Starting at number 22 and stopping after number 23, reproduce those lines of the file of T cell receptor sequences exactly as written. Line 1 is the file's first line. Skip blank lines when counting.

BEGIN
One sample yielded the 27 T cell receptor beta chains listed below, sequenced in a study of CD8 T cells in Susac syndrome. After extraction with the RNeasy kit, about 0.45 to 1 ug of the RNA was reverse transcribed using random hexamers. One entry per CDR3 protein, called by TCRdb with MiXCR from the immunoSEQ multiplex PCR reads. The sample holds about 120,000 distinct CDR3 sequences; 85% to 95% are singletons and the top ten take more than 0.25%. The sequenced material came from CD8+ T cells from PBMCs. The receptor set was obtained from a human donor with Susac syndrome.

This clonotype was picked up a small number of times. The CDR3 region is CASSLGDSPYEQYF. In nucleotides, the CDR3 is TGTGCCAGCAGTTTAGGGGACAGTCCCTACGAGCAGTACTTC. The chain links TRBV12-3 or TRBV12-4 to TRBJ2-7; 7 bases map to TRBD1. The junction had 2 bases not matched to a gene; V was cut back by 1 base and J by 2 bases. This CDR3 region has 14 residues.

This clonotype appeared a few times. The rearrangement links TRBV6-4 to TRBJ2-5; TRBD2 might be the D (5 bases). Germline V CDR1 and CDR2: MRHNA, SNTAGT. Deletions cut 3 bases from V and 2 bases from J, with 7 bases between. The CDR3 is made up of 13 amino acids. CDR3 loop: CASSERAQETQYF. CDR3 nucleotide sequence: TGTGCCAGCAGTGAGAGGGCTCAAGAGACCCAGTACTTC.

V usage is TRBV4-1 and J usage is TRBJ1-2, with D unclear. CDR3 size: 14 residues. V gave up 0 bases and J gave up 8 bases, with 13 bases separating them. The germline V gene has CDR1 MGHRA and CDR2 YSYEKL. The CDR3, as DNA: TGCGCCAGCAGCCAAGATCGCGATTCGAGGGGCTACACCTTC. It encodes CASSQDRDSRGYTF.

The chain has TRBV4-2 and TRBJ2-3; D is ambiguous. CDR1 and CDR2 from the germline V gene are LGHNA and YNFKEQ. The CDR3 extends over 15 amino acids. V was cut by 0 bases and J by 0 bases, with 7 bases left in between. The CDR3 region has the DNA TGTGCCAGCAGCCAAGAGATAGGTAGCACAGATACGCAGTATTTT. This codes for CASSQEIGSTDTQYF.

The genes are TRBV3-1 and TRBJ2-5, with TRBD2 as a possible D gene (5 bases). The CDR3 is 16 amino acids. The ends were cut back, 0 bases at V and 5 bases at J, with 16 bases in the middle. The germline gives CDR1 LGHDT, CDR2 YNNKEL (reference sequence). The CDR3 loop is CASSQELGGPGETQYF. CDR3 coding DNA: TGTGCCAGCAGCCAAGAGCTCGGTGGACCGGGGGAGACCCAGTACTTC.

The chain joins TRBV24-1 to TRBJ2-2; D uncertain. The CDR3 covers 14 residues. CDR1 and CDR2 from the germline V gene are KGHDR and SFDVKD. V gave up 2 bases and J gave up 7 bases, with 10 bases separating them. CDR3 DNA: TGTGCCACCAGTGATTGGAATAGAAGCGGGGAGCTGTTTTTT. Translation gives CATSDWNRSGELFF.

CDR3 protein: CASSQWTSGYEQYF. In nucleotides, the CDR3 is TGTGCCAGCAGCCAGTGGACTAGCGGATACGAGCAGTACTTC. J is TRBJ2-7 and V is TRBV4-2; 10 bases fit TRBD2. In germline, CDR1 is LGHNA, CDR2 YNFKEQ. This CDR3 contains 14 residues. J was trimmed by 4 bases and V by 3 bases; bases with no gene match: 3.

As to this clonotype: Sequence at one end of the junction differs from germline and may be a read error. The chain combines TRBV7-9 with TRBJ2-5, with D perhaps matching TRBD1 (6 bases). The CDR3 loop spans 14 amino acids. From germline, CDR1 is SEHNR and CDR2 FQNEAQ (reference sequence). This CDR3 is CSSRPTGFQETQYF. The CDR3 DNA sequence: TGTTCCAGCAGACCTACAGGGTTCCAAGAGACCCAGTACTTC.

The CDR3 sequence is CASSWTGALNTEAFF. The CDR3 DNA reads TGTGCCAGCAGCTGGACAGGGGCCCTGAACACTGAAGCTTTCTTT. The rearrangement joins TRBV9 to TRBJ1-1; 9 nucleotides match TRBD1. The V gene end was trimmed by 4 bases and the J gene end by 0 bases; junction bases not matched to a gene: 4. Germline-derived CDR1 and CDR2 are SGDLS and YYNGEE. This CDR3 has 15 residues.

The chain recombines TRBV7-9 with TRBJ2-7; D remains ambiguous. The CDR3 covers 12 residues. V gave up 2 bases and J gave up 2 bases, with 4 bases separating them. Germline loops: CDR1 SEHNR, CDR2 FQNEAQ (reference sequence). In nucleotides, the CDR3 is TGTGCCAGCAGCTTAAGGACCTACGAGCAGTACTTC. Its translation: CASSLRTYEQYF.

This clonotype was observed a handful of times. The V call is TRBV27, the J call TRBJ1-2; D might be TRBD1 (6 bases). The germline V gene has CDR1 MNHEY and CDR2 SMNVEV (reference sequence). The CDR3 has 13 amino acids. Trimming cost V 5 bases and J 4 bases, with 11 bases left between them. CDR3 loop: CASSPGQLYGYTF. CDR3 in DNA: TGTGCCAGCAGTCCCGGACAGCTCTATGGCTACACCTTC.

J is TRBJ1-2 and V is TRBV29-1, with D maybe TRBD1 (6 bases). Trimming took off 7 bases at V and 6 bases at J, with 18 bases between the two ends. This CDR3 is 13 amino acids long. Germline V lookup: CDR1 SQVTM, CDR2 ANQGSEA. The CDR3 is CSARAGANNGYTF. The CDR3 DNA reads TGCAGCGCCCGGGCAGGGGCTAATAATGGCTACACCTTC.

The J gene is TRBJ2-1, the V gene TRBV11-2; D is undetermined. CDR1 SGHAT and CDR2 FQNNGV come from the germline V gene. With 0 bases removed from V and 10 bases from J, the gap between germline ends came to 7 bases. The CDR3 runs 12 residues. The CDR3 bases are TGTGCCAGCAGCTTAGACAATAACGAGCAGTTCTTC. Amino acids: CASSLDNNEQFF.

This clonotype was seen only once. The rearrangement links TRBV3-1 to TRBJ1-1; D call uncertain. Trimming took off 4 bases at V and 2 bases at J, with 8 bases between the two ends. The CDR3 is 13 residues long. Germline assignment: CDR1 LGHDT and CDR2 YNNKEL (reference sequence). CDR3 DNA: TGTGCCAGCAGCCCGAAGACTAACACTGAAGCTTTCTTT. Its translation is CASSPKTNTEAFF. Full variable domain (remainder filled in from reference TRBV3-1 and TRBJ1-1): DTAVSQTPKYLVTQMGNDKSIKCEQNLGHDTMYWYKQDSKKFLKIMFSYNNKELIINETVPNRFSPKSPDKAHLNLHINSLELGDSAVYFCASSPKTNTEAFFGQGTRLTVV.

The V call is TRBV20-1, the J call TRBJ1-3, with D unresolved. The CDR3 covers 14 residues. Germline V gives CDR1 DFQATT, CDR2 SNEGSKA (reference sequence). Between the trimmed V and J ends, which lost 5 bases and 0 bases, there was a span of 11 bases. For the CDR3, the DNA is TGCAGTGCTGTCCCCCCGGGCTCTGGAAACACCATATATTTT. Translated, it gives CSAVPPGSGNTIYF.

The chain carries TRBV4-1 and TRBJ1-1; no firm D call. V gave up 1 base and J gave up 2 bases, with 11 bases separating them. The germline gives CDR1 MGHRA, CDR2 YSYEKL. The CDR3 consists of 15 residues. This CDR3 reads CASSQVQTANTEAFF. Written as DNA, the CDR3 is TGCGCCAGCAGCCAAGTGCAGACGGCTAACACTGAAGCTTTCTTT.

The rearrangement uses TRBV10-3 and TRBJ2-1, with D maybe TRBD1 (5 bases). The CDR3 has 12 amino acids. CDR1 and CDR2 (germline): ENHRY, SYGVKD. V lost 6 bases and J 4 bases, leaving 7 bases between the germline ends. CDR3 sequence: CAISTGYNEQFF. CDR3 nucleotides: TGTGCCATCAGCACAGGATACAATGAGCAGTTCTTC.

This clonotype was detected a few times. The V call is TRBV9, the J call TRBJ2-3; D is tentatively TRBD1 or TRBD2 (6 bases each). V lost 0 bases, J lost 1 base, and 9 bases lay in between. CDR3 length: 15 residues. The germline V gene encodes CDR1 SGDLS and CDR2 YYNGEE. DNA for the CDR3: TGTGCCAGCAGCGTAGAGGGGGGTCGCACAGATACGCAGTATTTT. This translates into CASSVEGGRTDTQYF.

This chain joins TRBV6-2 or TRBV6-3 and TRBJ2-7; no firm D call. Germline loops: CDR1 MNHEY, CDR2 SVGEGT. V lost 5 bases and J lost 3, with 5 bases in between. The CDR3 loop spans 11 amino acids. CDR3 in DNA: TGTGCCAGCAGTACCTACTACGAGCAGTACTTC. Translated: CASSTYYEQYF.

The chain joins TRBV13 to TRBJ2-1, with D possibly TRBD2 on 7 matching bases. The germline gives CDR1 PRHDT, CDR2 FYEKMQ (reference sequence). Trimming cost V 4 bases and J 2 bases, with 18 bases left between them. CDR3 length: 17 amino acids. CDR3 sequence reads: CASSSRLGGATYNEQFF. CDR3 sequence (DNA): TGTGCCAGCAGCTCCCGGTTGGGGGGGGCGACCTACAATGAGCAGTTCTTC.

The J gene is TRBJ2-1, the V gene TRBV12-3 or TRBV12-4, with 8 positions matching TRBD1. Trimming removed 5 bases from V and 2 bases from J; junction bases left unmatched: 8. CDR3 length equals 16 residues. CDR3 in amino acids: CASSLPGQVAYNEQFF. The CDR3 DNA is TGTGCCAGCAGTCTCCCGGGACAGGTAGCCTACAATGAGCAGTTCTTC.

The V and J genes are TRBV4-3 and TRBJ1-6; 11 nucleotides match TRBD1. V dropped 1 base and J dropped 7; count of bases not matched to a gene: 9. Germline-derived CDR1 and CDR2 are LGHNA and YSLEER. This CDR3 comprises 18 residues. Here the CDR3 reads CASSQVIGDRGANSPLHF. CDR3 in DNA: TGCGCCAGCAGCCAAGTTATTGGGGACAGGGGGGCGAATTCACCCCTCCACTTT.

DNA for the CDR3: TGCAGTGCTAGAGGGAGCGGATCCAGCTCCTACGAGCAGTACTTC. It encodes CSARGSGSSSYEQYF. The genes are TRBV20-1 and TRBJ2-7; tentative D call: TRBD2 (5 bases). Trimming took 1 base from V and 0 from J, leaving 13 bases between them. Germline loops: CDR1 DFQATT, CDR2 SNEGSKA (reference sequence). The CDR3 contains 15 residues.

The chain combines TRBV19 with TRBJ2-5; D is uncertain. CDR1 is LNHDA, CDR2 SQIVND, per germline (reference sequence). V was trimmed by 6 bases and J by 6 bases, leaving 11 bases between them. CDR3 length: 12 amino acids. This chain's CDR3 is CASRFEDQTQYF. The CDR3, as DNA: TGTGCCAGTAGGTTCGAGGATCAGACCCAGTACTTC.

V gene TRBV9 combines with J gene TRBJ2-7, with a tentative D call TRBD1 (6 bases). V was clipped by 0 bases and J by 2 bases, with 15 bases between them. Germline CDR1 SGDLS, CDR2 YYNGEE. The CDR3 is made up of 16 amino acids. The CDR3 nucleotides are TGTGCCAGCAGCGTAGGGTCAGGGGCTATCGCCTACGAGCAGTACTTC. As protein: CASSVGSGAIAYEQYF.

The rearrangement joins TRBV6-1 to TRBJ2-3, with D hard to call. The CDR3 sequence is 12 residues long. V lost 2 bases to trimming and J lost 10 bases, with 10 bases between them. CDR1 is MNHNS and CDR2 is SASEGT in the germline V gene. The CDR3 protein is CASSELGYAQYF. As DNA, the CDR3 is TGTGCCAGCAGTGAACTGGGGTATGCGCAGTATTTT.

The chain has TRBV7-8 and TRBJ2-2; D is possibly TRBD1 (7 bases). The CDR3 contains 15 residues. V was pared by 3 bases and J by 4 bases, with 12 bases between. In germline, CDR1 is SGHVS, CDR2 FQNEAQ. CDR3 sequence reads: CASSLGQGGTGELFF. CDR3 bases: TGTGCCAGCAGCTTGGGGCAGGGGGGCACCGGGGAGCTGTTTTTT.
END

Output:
The J gene is TRBJ2-1, the V gene TRBV12-3 or TRBV12-4, with 8 positions matching TRBD1. Trimming removed 5 bases from V and 2 bases from J; junction bases left unmatched: 8. CDR3 length equals 16 residues. CDR3 in amino acids: CASSLPGQVAYNEQFF. The CDR3 DNA is TGTGCCAGCAGTCTCCCGGGACAGGTAGCCTACAATGAGCAGTTCTTC.

The V and J genes are TRBV4-3 and TRBJ1-6; 11 nucleotides match TRBD1. V dropped 1 base and J dropped 7; count of bases not matched to a gene: 9. Germline-derived CDR1 and CDR2 are LGHNA and YSLEER. This CDR3 comprises 18 residues. Here the CDR3 reads CASSQVIGDRGANSPLHF. CDR3 in DNA: TGCGCCAGCAGCCAAGTTATTGGGGACAGGGGGGCGAATTCACCCCTCCACTTT.